Valencia’s Turia Gardens, or Jardines del Turia, are not your usual city park, but rather a former riverbed converted into green spaces, dotted with playgrounds and sports facilities. It snakes its way through the city centre, winding all the way from the Bioparc to the City of Arts and Sciences and on towards the sea. The long ribbon of greenery is popular with everyone from runners and cyclists to families and nature lovers, and lots of people come here to work out, picnic or party during the summer months.
Find a little slice of Africa in Valencia, where leopards, lions, lemurs and many other exotic creatures roam in an innovative space. The large Bioparc is designed to make barriers almost invisible, aiming to immerse visitors in this zoological world and promote respect for wildlife. You’ll find it in the Parque de Cabecera at the northern end of the Turia Gardens.
If you loved the tale of Gulliver’s Travels as a kid then this attraction will be a must. In the story, the giant Gulliver is tied down by the people of Lilliput, who climb all over him. Valencia’s huge Gulliver Park playground lets you recreate the tale with a giant model of a sleeping Gulliver, featuring ramps, slides and hidden passageways. It’s a great day out for families, and you’ll be pleased to know adults are allowed to join in.
Another of Valencia’s 15th-century treasures (although it was renovated in the 18thcentury), this lavish palace was originally home to a local aristocratic family. Today it houses the National Museum of Ceramics, with its incredible artefacts telling the story of Valencia’s history and customs. The exterior of the building itself is worth a look, as it’s decorated with incredible marble textures and pastel colours.
Not far from the cathedral you’ll spy the tower of the church of Santa Catalina (Saint Katherine), sitting in Plaça de Santa Catalina. Its tower blends a Valencian Gothic base with a Baroque façade. Interestingly, traditional Valencian folklore depicts El Miguelete and the Tower of Santa Catalina as husband and wife.
This palace, located right in the heart of the Old City, is another gem built during the 15thcentury. Currently housing the offices of the local government, it’s an esteemed piece of architecture as well as an important government building. The building itself features a mix of Valencian Gothic, Herrerian and Renaissance styles, with a tranquil back courtyard full of the oranges trees that are typical of the area.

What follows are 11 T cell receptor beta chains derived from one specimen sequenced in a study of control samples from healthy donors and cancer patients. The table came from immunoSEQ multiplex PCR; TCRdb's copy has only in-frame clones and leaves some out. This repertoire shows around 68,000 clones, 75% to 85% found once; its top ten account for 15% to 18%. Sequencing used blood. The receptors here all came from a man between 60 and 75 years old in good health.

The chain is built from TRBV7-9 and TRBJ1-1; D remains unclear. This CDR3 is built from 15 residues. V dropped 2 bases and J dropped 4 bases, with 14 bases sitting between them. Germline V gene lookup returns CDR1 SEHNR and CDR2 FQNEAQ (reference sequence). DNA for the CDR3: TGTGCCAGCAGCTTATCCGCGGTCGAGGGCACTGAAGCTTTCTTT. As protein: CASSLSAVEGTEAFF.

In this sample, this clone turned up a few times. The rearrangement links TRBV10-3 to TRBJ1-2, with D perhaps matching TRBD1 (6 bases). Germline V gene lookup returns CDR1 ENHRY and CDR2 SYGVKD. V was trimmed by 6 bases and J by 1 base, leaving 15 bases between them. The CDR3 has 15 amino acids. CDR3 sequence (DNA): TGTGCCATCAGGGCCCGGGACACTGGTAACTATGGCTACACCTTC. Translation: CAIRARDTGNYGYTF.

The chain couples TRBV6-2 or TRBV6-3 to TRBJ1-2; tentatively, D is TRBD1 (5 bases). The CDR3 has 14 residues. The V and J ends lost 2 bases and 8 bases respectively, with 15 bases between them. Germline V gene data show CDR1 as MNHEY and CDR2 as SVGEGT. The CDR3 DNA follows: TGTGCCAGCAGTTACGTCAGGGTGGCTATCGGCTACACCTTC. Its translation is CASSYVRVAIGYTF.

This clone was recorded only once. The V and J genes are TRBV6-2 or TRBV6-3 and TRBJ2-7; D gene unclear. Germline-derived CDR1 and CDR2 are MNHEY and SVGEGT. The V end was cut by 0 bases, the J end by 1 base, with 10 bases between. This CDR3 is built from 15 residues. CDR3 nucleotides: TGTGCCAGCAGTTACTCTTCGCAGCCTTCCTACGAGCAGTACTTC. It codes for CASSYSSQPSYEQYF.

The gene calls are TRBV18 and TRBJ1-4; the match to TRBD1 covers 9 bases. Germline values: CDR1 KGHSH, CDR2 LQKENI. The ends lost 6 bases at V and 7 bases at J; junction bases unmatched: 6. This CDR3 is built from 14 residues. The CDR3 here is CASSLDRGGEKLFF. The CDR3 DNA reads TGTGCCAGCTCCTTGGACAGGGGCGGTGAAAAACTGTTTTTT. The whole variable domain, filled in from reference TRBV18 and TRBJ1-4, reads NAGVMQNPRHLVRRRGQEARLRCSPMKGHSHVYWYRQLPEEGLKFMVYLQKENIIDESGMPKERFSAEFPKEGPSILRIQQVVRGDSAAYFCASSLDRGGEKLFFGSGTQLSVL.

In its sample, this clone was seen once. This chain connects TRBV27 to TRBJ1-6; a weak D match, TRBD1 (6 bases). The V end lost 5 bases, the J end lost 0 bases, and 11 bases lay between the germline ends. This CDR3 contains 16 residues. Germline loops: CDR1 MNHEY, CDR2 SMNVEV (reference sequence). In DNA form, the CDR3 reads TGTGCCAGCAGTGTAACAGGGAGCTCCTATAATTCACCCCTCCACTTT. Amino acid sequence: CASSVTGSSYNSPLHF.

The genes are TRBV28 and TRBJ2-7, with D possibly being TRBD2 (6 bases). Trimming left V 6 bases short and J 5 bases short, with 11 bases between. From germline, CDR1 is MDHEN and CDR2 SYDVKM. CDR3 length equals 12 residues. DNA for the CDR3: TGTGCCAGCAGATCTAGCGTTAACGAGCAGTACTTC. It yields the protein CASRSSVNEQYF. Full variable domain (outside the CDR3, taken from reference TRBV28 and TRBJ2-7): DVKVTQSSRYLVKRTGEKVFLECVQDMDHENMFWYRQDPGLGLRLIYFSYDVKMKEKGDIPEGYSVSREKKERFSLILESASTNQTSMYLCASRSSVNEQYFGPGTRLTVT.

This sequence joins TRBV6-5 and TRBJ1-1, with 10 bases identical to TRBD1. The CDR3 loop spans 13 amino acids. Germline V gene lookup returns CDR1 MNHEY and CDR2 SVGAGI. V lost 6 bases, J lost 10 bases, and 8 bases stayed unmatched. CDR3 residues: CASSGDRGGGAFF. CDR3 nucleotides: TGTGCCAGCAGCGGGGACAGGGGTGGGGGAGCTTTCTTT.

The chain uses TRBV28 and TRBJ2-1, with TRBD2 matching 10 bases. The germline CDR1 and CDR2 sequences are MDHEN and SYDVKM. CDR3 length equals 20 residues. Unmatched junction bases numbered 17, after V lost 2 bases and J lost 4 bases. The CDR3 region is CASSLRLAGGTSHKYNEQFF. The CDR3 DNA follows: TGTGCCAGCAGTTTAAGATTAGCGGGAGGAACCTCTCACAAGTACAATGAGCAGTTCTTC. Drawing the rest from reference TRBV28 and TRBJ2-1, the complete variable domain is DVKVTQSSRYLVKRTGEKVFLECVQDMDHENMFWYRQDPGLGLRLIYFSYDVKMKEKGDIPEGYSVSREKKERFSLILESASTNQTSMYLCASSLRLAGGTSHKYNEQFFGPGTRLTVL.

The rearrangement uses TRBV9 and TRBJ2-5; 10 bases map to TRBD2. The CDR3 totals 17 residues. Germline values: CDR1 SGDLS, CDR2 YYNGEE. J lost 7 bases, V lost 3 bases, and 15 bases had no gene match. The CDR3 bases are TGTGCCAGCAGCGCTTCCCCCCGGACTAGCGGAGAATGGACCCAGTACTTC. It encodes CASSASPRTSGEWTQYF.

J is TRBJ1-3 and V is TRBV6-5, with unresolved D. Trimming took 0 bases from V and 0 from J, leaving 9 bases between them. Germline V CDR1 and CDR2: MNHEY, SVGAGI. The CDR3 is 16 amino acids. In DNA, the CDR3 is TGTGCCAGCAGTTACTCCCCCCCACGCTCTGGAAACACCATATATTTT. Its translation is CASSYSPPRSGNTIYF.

Plenty of the world’s cities claim to be home to the narrowest house in the country or continent. Valencia claims to have the narrowest building in Spain, and one of the narrowest in the world. The façade of the building is only a little bit wider than its front door; however, although the façade is tiny, inside the house the upper floors have been connected to the buildings next door to make flats of a size that people can actually live in. The entrance is now part of the tapas bar La Estrecha, which has a collection of historic photos of the building on the walls.
The city’s famous round ‘square’ is tucked away behind Plaza de la Reina in the centre of Valencia’s Old Town district. It features craft stalls and bars and restaurants set in the circular courtyard of a pretty building. Some of these restaurants have a bad reputation for overcharging tourists, so you might not want to linger, but the courtyard itself has a great atmosphere and is an unusual spot to check out.
In the quirky El Carmen neighbourhood, at the northern end of the Old City, you’ll find all kinds of unusual street art, but this has to be one of the most surprising. Walking along Carrer del Museu, look down and you’ll spot the façade of a tiny house seemingly embedded in the bright blue wall. Just a couple of feet high, it’s a tiny version of a classically Valencian house, complete with red tiled roof, tiny fountain and a potted plant representing the garden. No one really knows how it got there, but locally it’s called the casa del los gatos (‘house of cats’) and people say it was built for the area’s many stray cats by a woman who used to live in the building.
When the Institut Valencià d’Art Modern, also known as the IVAM, opened its doors in 1989, it was Spain’s very first modern-art museum. The permanent collection here focuses on Catalan sculptor Julio González, gathering almost 400 of his wrought-iron works. The local impressionist painter Ignacio Pinazo is also well represented. The IVAM also boasts hundreds of other works from world-famous 20th-century artists, in various media, and several changing exhibitions of reliably high quality.